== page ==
Eco Action in the 1970’s

Eco Action was founded in 1972 because students were inspired by the nation’s energy around environmental action. From our inception, we were involved with local politics and focused on recycling, local infrastructure and public transportation. Our oldest record is a list of questions for local candidates for an unknown position. This document was written on  September 15th, 1973. 

In March 1974, Eco Action was part of the Student Environmental Conference. The conference pamphlet explains:

“The fist Earth Day in 1970 kindled a great environmental awareness in the United States. Foremost in the environmental movement have been college students acting individually and in groups. It is time now for students to gather and discuss their successes and failures, to learn from each other, and to come away with a better understanding of their role in environmental action.”

The conference consisted of workshops, lectures and discussion led by students, faculty, and guests.

By 1977, we started organizing a recycling program on campus. We started a newspaper recycling program for students and town residents. The newspapers were collected and taking to Altoona where they were baled and sold to paper recycling companies for $35 dollars per ton. All proceeds went to the Salvation Army.  Eco Action members also volunteered their time at the Boalsburg recycling center.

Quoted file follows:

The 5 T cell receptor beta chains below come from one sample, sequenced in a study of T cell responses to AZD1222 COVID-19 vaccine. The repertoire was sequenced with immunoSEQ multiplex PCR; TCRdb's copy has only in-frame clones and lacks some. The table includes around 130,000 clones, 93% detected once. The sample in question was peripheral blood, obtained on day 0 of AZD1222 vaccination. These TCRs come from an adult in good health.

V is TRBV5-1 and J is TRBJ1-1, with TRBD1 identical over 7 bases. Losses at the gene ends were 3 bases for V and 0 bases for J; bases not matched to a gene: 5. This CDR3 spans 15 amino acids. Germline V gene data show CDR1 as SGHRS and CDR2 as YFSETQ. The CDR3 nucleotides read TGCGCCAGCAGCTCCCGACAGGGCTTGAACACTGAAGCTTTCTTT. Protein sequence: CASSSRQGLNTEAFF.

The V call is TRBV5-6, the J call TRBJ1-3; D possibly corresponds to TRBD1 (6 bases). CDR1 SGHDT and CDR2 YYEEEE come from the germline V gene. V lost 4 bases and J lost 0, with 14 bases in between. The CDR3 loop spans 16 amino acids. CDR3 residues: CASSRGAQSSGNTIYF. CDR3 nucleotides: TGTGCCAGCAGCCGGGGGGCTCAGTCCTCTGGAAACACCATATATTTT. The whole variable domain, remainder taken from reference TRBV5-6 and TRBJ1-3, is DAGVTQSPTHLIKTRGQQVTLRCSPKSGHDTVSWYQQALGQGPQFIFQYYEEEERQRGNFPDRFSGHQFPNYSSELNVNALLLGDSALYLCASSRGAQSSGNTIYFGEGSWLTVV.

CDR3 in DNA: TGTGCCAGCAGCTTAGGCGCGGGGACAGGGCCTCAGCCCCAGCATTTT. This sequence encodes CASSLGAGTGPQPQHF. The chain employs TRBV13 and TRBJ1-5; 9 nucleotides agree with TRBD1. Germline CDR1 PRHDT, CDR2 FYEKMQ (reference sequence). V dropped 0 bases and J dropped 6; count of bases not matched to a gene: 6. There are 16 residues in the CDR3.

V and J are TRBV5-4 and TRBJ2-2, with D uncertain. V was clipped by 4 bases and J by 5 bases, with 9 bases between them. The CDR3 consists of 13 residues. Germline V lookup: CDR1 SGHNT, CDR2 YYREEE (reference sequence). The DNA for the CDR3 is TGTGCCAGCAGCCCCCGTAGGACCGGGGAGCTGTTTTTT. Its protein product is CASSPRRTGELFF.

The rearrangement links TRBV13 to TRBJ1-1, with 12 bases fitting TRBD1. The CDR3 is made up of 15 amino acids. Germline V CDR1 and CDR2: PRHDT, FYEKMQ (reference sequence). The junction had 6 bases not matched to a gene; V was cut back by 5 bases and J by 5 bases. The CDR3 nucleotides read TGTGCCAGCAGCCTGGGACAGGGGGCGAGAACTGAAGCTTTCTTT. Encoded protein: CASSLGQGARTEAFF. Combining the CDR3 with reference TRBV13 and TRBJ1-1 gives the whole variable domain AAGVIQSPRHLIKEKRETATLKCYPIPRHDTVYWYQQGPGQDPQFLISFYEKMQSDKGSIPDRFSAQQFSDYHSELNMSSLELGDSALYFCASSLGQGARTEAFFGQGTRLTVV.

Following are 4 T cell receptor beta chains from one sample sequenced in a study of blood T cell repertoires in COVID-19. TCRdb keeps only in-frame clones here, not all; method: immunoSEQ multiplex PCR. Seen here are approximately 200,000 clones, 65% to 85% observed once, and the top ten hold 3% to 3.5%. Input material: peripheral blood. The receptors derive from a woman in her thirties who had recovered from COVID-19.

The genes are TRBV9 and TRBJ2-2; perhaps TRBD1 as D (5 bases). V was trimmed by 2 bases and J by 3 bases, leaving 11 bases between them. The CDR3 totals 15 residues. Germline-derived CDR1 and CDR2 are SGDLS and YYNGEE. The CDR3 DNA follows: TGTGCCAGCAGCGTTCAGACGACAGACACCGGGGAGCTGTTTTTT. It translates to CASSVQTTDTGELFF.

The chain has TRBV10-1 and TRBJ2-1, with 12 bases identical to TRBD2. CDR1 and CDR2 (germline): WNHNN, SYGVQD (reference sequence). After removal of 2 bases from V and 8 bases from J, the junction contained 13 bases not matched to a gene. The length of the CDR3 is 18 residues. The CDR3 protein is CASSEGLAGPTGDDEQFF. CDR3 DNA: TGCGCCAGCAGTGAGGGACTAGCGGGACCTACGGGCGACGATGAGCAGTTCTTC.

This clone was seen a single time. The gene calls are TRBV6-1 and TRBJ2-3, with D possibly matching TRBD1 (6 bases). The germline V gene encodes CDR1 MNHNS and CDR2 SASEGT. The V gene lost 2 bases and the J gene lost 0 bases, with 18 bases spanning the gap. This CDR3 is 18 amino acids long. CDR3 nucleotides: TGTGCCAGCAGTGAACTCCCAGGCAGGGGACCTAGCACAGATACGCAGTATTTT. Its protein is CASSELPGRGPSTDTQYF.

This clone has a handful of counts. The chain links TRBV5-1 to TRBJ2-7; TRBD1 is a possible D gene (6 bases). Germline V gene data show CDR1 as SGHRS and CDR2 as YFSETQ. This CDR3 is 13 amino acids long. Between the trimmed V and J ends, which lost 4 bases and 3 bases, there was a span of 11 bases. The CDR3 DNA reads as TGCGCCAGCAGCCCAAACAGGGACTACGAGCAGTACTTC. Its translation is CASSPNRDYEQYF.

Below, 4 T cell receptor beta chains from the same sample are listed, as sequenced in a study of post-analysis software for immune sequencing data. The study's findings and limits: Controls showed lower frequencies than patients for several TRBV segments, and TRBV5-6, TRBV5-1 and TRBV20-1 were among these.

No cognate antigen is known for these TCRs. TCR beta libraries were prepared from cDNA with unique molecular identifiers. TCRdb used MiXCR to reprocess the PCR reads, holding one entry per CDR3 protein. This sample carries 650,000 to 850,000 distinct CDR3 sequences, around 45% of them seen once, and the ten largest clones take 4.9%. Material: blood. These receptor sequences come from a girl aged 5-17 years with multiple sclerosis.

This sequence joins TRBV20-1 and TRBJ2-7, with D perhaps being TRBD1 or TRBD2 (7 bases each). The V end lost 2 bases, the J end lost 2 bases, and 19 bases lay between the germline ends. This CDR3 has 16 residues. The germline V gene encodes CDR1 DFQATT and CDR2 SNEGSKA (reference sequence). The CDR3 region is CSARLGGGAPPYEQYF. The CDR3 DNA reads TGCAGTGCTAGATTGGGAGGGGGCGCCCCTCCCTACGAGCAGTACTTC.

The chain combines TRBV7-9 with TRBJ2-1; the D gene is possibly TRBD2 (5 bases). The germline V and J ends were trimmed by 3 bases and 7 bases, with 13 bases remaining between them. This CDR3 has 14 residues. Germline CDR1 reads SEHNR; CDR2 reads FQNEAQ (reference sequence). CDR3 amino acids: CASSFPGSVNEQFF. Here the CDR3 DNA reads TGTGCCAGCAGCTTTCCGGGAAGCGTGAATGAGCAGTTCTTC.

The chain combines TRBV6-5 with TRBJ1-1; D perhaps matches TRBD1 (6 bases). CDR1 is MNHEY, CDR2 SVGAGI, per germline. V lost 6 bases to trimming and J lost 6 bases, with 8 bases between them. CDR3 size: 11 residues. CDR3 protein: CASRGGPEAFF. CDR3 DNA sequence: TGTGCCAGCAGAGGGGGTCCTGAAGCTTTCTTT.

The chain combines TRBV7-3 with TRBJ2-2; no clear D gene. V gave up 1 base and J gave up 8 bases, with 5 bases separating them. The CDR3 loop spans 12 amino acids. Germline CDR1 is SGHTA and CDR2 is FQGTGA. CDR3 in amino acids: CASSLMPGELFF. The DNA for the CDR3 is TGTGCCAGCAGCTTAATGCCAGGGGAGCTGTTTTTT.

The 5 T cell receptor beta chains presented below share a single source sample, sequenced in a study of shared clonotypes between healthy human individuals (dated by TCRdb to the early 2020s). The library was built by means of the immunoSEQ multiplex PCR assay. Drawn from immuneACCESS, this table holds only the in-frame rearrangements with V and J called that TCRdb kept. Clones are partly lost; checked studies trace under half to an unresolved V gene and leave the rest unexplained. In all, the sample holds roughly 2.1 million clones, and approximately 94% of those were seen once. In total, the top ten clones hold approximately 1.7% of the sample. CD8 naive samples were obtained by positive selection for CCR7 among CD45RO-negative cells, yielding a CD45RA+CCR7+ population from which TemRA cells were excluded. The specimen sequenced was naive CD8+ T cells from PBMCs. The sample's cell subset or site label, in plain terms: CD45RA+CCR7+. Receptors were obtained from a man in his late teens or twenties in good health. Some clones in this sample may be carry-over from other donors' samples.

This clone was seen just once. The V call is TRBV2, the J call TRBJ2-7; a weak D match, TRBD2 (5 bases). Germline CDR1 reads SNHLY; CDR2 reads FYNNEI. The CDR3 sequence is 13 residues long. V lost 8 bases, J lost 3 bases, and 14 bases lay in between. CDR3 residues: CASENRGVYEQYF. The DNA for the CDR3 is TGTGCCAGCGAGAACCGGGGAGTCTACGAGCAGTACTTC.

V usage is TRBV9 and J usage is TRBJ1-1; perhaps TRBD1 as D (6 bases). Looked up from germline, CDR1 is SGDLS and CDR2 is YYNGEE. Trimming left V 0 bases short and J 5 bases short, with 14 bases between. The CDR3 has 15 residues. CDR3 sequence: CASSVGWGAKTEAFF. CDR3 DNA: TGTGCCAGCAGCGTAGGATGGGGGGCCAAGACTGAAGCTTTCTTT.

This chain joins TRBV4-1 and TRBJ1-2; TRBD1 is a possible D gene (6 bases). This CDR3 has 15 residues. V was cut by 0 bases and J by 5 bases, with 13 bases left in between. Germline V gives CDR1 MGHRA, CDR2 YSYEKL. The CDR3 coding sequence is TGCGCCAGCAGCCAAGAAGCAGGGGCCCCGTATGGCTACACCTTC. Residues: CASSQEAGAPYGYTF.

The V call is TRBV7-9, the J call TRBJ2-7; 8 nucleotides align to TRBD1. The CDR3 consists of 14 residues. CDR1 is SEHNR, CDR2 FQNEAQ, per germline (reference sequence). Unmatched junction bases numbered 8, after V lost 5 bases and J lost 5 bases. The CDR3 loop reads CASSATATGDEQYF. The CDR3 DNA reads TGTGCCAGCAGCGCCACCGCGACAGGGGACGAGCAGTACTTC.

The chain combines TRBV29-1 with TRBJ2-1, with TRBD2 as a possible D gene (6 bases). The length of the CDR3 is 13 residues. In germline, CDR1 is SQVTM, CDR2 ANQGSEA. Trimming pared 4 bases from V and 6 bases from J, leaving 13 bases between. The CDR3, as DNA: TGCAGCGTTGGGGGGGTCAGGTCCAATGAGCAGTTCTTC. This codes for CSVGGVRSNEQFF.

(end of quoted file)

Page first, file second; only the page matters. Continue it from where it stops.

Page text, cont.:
In 1977, we also began efforts to ban disposable bottles on campus, and replace them with returnable containers and a mandatory deposit system. (Note: ‘returnables’ = recyclables) We hoped to replace all soda machines on campus with returnable bottles and “spread this idea around town.”

We also encouraged members to write their congressman about environmental issues, such as protecting 102 million acres in Alaska. Additionally, we started working to get more bike paths on campus.

We continued to expand the paper recycling operations and the “fight to support returnables” in 1978. We encouraged members to write to President Jimmy Carter to support a national ban of no-deposit (non-recyclable) cans and bottles.

“Do your bit in the war against waste!”

We also continued to follow news about protecting Alaska.

Our other campaigns in 1978 included speaking at a Girl Scout meeting, supporting the protection of the boundary waters in Minnesota, and working to build a campus bike path. We also held a square dance on February 18th, 1978 with the Rustic Quality String Band.

In the summer of 1978, Joseph S Ammerman, responded to us about our inquiry into and support for H.R. 936, banning no-deposit bottles.

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